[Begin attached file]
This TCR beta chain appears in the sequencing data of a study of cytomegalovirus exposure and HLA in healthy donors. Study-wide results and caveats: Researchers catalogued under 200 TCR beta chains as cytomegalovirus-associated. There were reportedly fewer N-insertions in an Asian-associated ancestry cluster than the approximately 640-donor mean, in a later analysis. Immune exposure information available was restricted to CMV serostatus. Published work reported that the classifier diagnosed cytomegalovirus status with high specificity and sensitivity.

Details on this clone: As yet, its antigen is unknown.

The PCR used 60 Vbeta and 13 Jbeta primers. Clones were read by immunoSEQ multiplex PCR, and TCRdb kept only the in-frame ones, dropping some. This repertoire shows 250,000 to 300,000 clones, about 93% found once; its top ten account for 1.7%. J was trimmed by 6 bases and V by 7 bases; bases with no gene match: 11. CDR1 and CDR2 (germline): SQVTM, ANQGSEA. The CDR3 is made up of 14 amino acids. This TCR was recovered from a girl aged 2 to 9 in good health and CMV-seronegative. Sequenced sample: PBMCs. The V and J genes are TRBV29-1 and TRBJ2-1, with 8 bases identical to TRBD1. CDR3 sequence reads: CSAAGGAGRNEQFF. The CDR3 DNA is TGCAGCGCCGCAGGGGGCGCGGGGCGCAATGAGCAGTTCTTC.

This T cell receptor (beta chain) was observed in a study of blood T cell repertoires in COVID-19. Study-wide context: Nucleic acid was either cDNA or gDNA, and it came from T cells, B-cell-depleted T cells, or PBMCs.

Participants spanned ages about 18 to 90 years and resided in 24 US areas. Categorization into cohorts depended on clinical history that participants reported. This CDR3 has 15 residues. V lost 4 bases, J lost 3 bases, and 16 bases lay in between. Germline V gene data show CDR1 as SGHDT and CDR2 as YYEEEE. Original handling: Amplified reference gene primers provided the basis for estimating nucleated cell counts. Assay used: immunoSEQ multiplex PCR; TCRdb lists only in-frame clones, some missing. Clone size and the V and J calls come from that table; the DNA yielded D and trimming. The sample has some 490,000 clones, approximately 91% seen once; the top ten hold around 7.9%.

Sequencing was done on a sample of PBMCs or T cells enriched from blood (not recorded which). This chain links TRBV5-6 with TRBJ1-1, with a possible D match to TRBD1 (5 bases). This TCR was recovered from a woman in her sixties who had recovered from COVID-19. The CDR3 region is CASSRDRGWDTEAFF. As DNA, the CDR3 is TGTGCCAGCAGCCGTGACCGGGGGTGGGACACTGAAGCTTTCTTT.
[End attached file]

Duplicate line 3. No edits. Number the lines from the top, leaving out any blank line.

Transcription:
The PCR used 60 Vbeta and 13 Jbeta primers. Clones were read by immunoSEQ multiplex PCR, and TCRdb kept only the in-frame ones, dropping some. This repertoire shows 250,000 to 300,000 clones, about 93% found once; its top ten account for 1.7%. J was trimmed by 6 bases and V by 7 bases; bases with no gene match: 11. CDR1 and CDR2 (germline): SQVTM, ANQGSEA. The CDR3 is made up of 14 amino acids. This TCR was recovered from a girl aged 2 to 9 in good health and CMV-seronegative. Sequenced sample: PBMCs. The V and J genes are TRBV29-1 and TRBJ2-1, with 8 bases identical to TRBD1. CDR3 sequence reads: CSAAGGAGRNEQFF. The CDR3 DNA is TGCAGCGCCGCAGGGGGCGCGGGGCGCAATGAGCAGTTCTTC.